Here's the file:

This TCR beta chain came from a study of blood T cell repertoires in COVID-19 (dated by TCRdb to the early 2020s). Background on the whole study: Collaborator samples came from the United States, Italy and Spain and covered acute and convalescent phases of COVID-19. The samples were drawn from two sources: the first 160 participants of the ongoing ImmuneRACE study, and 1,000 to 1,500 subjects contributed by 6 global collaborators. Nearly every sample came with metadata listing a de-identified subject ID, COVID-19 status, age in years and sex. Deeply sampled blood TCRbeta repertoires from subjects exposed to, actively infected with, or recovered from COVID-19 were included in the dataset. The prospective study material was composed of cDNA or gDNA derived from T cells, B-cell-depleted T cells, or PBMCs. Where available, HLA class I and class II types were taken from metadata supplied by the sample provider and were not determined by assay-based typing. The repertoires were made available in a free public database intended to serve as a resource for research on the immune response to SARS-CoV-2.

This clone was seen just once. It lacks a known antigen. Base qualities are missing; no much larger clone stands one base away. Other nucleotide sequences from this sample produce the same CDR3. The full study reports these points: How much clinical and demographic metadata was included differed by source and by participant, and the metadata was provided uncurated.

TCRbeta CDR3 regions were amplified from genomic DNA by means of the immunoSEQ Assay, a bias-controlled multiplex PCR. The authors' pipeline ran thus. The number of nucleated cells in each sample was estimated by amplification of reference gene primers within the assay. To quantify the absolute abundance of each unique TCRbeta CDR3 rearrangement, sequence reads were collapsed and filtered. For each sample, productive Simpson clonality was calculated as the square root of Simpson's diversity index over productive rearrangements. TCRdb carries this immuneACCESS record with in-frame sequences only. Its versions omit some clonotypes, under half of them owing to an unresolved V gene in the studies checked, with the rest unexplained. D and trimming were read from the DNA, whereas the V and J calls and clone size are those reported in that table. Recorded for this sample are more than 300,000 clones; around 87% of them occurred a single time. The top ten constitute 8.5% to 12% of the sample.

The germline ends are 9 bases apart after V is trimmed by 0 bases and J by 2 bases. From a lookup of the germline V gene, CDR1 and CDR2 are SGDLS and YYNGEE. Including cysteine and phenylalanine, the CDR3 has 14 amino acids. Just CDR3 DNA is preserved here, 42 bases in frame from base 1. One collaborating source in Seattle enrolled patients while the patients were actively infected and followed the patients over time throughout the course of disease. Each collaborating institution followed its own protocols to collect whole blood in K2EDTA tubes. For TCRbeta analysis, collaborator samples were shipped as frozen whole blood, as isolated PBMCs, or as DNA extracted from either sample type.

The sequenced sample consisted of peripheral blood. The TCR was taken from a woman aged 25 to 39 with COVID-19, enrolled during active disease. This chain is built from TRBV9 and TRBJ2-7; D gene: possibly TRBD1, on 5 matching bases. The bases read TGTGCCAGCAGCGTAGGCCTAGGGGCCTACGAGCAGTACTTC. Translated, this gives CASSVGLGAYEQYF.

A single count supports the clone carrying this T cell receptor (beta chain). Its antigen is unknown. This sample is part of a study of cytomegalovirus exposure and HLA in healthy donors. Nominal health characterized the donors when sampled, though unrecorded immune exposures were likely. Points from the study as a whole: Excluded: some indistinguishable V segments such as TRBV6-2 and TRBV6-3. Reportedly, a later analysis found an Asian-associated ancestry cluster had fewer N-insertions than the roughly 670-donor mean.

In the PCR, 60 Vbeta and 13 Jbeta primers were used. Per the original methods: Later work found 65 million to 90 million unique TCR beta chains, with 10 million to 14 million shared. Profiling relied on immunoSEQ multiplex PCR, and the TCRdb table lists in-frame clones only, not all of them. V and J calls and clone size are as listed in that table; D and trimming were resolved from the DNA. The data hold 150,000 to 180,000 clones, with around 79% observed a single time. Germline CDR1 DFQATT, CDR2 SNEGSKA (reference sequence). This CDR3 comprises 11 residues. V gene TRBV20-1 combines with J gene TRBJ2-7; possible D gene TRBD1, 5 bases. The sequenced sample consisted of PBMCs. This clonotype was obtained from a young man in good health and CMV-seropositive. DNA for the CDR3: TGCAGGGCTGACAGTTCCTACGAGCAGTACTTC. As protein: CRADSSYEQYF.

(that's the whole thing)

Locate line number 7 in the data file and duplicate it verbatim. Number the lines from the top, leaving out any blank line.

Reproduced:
In the PCR, 60 Vbeta and 13 Jbeta primers were used. Per the original methods: Later work found 65 million to 90 million unique TCR beta chains, with 10 million to 14 million shared. Profiling relied on immunoSEQ multiplex PCR, and the TCRdb table lists in-frame clones only, not all of them. V and J calls and clone size are as listed in that table; D and trimming were resolved from the DNA. The data hold 150,000 to 180,000 clones, with around 79% observed a single time. Germline CDR1 DFQATT, CDR2 SNEGSKA (reference sequence). This CDR3 comprises 11 residues. V gene TRBV20-1 combines with J gene TRBJ2-7; possible D gene TRBD1, 5 bases. The sequenced sample consisted of PBMCs. This clonotype was obtained from a young man in good health and CMV-seropositive. DNA for the CDR3: TGCAGGGCTGACAGTTCCTACGAGCAGTACTTC. As protein: CRADSSYEQYF.